As we exited our car, there it is… the front door of the house. There was not enough room to park the car safely on the side of the road so Zach pulled up a little ways until he could get the rental car off the road.


Anna’s childhood home

It was a cute house but today it sits right on a two lane highway. As you can see from the picture there is no more than a few feet between the front door and the two lane street. “It is for sale”, Inger tells Rita. Rita laughs and says she doesn’t want to live in the road. Times have changed, I am quite sure that in Anna’s time it was a quiet little lane and a wonderful place to grow up.

When my parents visited Norway in 1973, Anna brought them to Tjome and gave them a tour of the island. Anna was the last living relative from my Grandfather’s generation when Mom and Dad visited. It has been fun to look at Mom and Dad’s photos of Tjome and compare them to our photos.

Anna’s son Bjarne, Rita’s father is the last living relative from my Mother’s generation which was what made this trip so important. Important to see him, important to meet our cousins from our generation while he is still with us and important to introduce the next generation of our family in America to our Norwegian family in Norway. All of these things we did that day!

From there we went to the Church and the cemetery.


Tjome Church

From the early 1600’s through nine generations of our family, the Tjome Church has been apart of our family. In the record books kept by the clergy of this church, you see the family as it has grown through the births, baptisms, weddings, and eventually through the deaths and burials. Most all of these family members are buried in this cemetery. Many of the men were sailors. Some were lost at sea or were buried at sea but the event was recorded here. It is an amazing building. Our families climbed the stairs and opened the doors and worshiped within the walls. I wish we could have gone inside. Next time we will be there on Sunday, so we can. As we walked the grounds, we could feel the presence of all the people who were there before us.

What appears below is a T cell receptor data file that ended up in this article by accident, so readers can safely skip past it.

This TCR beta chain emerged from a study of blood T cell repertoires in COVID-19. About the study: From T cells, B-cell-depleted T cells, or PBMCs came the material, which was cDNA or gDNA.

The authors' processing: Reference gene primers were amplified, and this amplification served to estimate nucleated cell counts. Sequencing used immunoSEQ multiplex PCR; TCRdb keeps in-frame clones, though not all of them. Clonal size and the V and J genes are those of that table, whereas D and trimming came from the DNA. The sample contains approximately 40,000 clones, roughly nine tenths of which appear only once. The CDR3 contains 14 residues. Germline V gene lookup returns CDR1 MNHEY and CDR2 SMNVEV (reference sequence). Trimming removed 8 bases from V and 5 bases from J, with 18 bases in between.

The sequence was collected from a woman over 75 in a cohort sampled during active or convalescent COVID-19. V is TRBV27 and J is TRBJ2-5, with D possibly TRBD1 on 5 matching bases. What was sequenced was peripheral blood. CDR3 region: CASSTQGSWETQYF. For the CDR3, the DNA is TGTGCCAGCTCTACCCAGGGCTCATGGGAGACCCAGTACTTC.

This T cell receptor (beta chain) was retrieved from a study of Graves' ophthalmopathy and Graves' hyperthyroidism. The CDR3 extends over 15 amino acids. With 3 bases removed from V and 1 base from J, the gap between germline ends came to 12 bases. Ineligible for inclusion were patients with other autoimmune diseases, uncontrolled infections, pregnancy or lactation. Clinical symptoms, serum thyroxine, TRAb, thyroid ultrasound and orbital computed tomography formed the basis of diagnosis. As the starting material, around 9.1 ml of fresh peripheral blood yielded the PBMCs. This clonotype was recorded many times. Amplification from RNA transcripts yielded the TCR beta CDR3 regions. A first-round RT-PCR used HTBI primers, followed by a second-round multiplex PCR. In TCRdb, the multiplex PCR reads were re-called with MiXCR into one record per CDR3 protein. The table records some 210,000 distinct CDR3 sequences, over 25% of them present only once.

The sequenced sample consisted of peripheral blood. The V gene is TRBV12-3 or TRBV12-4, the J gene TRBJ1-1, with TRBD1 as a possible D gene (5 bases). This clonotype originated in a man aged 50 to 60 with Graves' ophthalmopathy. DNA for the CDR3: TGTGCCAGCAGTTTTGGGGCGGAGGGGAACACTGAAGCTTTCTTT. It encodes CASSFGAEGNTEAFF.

When Mom and Dad were here in 1973. The church looked much the same but the cemetery looked different. It was, of course, a different season, summer rather than winter. They were able to enter the church. Their visit was at a time when you could leave a church unlocked and people could enter the house of God when they wanted or needed.  Today it is locked unless it is in use just as the churches in America are.


Cemetery in 1973 with Mom, Anna, Tormod and Auslag searching for Han’s grave.

I wish I knew if they were standing in front of Han’s grave. I did not have this photo with me when we were there. Not that it matters because we still would not know for sure if this was the exact site of his grave. Luckily, they did take a photo of his tombstone when they found it.



The Tjome Church from the back of the cemetery in February 2017